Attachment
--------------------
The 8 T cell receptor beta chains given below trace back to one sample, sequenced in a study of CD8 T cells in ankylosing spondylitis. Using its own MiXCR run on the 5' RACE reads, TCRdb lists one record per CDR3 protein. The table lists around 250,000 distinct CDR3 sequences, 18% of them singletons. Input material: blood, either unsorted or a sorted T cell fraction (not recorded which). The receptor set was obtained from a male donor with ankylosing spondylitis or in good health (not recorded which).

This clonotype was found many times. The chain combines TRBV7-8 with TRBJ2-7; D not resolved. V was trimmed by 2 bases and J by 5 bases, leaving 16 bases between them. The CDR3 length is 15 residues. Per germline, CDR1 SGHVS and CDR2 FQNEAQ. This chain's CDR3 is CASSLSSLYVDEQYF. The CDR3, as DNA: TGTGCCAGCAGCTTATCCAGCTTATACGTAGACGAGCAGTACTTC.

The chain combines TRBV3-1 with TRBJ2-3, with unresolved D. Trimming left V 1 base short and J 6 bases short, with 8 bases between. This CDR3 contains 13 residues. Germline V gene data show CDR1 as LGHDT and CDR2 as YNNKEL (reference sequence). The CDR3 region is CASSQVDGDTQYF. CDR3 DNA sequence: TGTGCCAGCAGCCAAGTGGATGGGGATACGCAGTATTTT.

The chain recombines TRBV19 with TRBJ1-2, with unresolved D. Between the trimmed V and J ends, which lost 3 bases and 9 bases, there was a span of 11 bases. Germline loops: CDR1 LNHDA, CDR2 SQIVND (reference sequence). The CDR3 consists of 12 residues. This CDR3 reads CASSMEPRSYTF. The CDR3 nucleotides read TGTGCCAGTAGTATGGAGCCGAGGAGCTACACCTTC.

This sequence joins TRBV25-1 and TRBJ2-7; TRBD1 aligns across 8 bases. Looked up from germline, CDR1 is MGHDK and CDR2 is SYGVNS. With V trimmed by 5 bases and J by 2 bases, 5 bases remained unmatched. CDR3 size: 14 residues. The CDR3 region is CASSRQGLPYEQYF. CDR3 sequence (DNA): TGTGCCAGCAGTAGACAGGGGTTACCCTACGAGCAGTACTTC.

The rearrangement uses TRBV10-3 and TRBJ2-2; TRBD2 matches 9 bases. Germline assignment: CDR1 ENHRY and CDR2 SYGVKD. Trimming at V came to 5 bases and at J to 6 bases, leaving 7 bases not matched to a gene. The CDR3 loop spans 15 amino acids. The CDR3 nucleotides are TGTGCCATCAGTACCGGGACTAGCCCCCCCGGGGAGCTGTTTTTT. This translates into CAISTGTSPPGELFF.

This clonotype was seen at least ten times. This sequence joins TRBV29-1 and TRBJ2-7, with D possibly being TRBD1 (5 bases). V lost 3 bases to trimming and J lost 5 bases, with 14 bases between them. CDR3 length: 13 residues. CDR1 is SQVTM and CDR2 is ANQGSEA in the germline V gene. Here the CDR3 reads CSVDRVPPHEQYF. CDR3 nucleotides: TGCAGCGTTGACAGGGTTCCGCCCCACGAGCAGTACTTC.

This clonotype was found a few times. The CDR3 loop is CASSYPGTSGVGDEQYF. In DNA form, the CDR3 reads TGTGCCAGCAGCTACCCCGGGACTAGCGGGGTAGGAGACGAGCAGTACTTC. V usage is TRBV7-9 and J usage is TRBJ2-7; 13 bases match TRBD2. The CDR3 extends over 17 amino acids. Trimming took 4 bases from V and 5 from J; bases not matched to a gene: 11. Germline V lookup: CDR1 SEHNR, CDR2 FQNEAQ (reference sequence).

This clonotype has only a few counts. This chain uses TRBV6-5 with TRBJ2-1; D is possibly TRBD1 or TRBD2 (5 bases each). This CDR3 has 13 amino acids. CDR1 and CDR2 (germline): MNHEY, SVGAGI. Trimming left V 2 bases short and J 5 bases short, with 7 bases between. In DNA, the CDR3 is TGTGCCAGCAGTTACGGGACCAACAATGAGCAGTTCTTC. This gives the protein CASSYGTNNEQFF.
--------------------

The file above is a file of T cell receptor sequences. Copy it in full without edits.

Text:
The 8 T cell receptor beta chains given below trace back to one sample, sequenced in a study of CD8 T cells in ankylosing spondylitis. Using its own MiXCR run on the 5' RACE reads, TCRdb lists one record per CDR3 protein. The table lists around 250,000 distinct CDR3 sequences, 18% of them singletons. Input material: blood, either unsorted or a sorted T cell fraction (not recorded which). The receptor set was obtained from a male donor with ankylosing spondylitis or in good health (not recorded which).

This clonotype was found many times. The chain combines TRBV7-8 with TRBJ2-7; D not resolved. V was trimmed by 2 bases and J by 5 bases, leaving 16 bases between them. The CDR3 length is 15 residues. Per germline, CDR1 SGHVS and CDR2 FQNEAQ. This chain's CDR3 is CASSLSSLYVDEQYF. The CDR3, as DNA: TGTGCCAGCAGCTTATCCAGCTTATACGTAGACGAGCAGTACTTC.

The chain combines TRBV3-1 with TRBJ2-3, with unresolved D. Trimming left V 1 base short and J 6 bases short, with 8 bases between. This CDR3 contains 13 residues. Germline V gene data show CDR1 as LGHDT and CDR2 as YNNKEL (reference sequence). The CDR3 region is CASSQVDGDTQYF. CDR3 DNA sequence: TGTGCCAGCAGCCAAGTGGATGGGGATACGCAGTATTTT.

The chain recombines TRBV19 with TRBJ1-2, with unresolved D. Between the trimmed V and J ends, which lost 3 bases and 9 bases, there was a span of 11 bases. Germline loops: CDR1 LNHDA, CDR2 SQIVND (reference sequence). The CDR3 consists of 12 residues. This CDR3 reads CASSMEPRSYTF. The CDR3 nucleotides read TGTGCCAGTAGTATGGAGCCGAGGAGCTACACCTTC.

This sequence joins TRBV25-1 and TRBJ2-7; TRBD1 aligns across 8 bases. Looked up from germline, CDR1 is MGHDK and CDR2 is SYGVNS. With V trimmed by 5 bases and J by 2 bases, 5 bases remained unmatched. CDR3 size: 14 residues. The CDR3 region is CASSRQGLPYEQYF. CDR3 sequence (DNA): TGTGCCAGCAGTAGACAGGGGTTACCCTACGAGCAGTACTTC.

The rearrangement uses TRBV10-3 and TRBJ2-2; TRBD2 matches 9 bases. Germline assignment: CDR1 ENHRY and CDR2 SYGVKD. Trimming at V came to 5 bases and at J to 6 bases, leaving 7 bases not matched to a gene. The CDR3 loop spans 15 amino acids. The CDR3 nucleotides are TGTGCCATCAGTACCGGGACTAGCCCCCCCGGGGAGCTGTTTTTT. This translates into CAISTGTSPPGELFF.

This clonotype was seen at least ten times. This sequence joins TRBV29-1 and TRBJ2-7, with D possibly being TRBD1 (5 bases). V lost 3 bases to trimming and J lost 5 bases, with 14 bases between them. CDR3 length: 13 residues. CDR1 is SQVTM and CDR2 is ANQGSEA in the germline V gene. Here the CDR3 reads CSVDRVPPHEQYF. CDR3 nucleotides: TGCAGCGTTGACAGGGTTCCGCCCCACGAGCAGTACTTC.

This clonotype was found a few times. The CDR3 loop is CASSYPGTSGVGDEQYF. In DNA form, the CDR3 reads TGTGCCAGCAGCTACCCCGGGACTAGCGGGGTAGGAGACGAGCAGTACTTC. V usage is TRBV7-9 and J usage is TRBJ2-7; 13 bases match TRBD2. The CDR3 extends over 17 amino acids. Trimming took 4 bases from V and 5 from J; bases not matched to a gene: 11. Germline V lookup: CDR1 SEHNR, CDR2 FQNEAQ (reference sequence).

This clonotype has only a few counts. This chain uses TRBV6-5 with TRBJ2-1; D is possibly TRBD1 or TRBD2 (5 bases each). This CDR3 has 13 amino acids. CDR1 and CDR2 (germline): MNHEY, SVGAGI. Trimming left V 2 bases short and J 5 bases short, with 7 bases between. In DNA, the CDR3 is TGTGCCAGCAGTTACGGGACCAACAATGAGCAGTTCTTC. This gives the protein CASSYGTNNEQFF.